A strong feature in interface animation is the possibility of working on the visual hierarchy, allowing the user to understand the navigation without much effort.
Another crucial element when thinking about Motion in Digital Interaction is velocity: this is directly associated with a good visual and user experience. In an interface, all elements of interaction should be reactionary, meaning that for any touch or click there is a reaction), so the speed at which an element responds to the user’s input is fundamental. It’s important that the user doesn’t get bored in the navigation - animated interactions that do not respect this are doomed to failure.
"iOS App Transition Experiment" by Ramotion
Real-world interactions, such as gravity and friction, are the main guidelines to follow in digital interactions. Objects do not come to abrupt stops nor gain speed instantly, so, following this rationale, we get natural-looking movements.
Replicating the essence of interactions that exist in the real world helps us to relate the user to the product and to the world: these natural interactions do not require so much cognitive perception and turn the interface into an easy and seamless experience. When you push a button, drag an element or move between pages, the movements must feel natural and not forced.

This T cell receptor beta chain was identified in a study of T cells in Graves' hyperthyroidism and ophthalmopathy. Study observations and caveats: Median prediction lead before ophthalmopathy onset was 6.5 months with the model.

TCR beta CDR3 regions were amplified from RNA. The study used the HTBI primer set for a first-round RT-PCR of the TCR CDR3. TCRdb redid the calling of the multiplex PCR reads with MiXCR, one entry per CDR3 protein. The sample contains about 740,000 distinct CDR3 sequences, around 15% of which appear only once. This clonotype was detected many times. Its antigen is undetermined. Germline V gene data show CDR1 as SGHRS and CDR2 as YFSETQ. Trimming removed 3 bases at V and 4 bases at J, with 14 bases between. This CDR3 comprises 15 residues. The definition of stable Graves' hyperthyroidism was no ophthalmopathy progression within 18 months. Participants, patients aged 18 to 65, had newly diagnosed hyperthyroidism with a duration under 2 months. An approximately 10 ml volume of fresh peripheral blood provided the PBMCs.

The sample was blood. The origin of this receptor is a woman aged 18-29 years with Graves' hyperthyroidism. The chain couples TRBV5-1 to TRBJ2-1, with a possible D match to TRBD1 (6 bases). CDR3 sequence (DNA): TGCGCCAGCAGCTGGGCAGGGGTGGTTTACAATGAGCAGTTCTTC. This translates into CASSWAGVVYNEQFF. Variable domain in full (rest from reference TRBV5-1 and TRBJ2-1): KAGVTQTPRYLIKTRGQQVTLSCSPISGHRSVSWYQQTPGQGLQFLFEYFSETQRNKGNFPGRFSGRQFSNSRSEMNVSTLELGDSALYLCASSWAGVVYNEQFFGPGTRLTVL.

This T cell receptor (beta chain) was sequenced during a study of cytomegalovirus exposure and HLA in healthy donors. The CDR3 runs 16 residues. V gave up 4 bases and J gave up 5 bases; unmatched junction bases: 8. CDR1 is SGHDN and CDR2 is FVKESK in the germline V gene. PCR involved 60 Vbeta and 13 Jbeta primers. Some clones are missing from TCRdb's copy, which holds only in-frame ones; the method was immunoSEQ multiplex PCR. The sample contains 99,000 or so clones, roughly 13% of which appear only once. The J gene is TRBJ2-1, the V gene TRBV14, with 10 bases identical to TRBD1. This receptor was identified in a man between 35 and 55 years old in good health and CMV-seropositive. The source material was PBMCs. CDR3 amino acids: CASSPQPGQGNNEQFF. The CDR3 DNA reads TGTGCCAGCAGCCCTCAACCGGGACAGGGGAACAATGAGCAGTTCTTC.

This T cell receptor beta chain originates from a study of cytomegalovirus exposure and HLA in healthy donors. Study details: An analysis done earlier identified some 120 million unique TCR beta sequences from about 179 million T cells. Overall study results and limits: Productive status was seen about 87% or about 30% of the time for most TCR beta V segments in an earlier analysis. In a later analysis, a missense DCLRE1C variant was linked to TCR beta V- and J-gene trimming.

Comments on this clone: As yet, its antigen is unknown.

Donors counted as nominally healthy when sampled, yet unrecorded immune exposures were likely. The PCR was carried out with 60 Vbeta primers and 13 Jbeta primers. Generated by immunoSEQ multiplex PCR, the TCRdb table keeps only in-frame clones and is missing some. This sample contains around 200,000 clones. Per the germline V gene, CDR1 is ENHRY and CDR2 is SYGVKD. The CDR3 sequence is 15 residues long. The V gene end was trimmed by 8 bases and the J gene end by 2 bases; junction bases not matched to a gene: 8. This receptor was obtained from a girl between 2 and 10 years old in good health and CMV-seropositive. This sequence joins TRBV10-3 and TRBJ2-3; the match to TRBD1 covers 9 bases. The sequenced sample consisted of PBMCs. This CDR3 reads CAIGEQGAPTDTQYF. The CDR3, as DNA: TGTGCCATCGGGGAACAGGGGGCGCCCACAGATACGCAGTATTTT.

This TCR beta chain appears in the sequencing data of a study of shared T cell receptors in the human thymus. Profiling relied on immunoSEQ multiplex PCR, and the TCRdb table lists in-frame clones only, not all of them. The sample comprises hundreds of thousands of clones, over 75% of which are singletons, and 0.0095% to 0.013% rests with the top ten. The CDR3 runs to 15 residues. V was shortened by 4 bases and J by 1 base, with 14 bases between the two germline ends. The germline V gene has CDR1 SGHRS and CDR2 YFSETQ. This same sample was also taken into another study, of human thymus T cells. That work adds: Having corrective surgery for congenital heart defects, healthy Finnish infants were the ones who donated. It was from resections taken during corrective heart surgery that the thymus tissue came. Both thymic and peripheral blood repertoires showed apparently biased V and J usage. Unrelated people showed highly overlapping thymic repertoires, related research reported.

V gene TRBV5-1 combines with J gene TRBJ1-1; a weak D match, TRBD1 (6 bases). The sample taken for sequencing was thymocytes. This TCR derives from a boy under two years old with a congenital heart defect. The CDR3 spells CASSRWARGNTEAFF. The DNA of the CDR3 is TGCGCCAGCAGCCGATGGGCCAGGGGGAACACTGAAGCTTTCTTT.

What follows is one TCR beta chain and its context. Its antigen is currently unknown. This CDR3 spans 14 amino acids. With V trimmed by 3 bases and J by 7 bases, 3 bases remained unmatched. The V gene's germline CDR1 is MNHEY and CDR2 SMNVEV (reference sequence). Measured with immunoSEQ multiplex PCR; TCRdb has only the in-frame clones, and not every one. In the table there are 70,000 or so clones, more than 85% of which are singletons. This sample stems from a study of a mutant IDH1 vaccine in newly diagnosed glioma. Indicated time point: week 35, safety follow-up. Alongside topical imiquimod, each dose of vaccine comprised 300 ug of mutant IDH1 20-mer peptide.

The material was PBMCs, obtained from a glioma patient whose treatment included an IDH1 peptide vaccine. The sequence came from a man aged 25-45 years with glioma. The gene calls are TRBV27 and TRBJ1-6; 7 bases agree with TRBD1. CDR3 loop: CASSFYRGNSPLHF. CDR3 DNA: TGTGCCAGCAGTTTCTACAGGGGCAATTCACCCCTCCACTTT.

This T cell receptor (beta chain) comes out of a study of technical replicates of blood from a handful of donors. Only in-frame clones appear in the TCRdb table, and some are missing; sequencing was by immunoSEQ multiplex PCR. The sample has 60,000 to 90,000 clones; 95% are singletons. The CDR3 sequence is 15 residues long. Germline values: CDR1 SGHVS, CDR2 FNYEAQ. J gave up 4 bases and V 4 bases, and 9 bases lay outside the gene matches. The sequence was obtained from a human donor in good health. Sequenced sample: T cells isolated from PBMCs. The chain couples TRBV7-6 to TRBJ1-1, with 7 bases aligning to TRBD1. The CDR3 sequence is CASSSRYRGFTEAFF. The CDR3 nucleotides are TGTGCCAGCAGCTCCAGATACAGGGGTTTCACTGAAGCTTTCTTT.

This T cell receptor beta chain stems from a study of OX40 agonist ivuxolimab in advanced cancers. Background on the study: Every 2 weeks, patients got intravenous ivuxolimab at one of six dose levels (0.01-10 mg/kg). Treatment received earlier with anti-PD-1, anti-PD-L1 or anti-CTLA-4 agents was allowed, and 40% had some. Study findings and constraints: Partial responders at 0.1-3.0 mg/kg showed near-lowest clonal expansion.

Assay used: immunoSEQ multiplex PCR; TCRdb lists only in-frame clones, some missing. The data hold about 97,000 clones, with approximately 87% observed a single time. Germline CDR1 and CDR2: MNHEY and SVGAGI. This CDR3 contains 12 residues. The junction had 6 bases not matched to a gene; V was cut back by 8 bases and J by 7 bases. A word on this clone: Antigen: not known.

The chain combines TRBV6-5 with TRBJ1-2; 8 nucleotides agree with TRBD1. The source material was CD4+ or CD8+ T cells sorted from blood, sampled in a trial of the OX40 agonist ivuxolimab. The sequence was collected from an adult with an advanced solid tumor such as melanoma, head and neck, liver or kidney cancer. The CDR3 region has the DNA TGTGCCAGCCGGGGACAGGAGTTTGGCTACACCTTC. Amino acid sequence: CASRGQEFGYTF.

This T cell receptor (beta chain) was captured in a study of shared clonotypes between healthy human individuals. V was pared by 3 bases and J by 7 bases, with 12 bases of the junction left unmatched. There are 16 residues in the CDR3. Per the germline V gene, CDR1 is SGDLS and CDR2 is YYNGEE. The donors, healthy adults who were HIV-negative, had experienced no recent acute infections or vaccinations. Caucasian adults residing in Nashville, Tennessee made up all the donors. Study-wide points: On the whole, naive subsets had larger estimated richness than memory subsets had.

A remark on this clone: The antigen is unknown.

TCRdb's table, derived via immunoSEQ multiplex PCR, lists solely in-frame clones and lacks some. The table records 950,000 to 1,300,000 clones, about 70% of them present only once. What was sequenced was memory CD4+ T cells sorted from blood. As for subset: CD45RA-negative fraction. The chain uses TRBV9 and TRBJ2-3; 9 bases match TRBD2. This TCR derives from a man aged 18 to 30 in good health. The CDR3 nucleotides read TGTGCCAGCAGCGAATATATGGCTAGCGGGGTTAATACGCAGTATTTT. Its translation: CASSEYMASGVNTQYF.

The perfect balance between utility/usability and emotions/aesthetics provides a good experience and satisfaction with the product.
Micro-animations are the way to make interactions fast and direct to the user, such as pressing buttons. They become "invisible" when they’re being used properly, but their importance is easily perceived when they are not. Animations are usually discrete and small, but it requires a lot of creative time and effort to make them simple and to improve the usability of the product. They are critical to a positive user experience. For example: when you click a "like" button, it changes the counter and the colour immediately, informing you that your action has been completed. Also, a "pull-down to refresh" interaction informs you that new content is being loaded. These animations can be used to include some visual elements of the brand, thus increasing brand awareness. When animated in an unique way, these interactions can even become something that users share and talk about.
"Mothers app" by Johny vino
There are some types of animation that can be identified in digital interactions: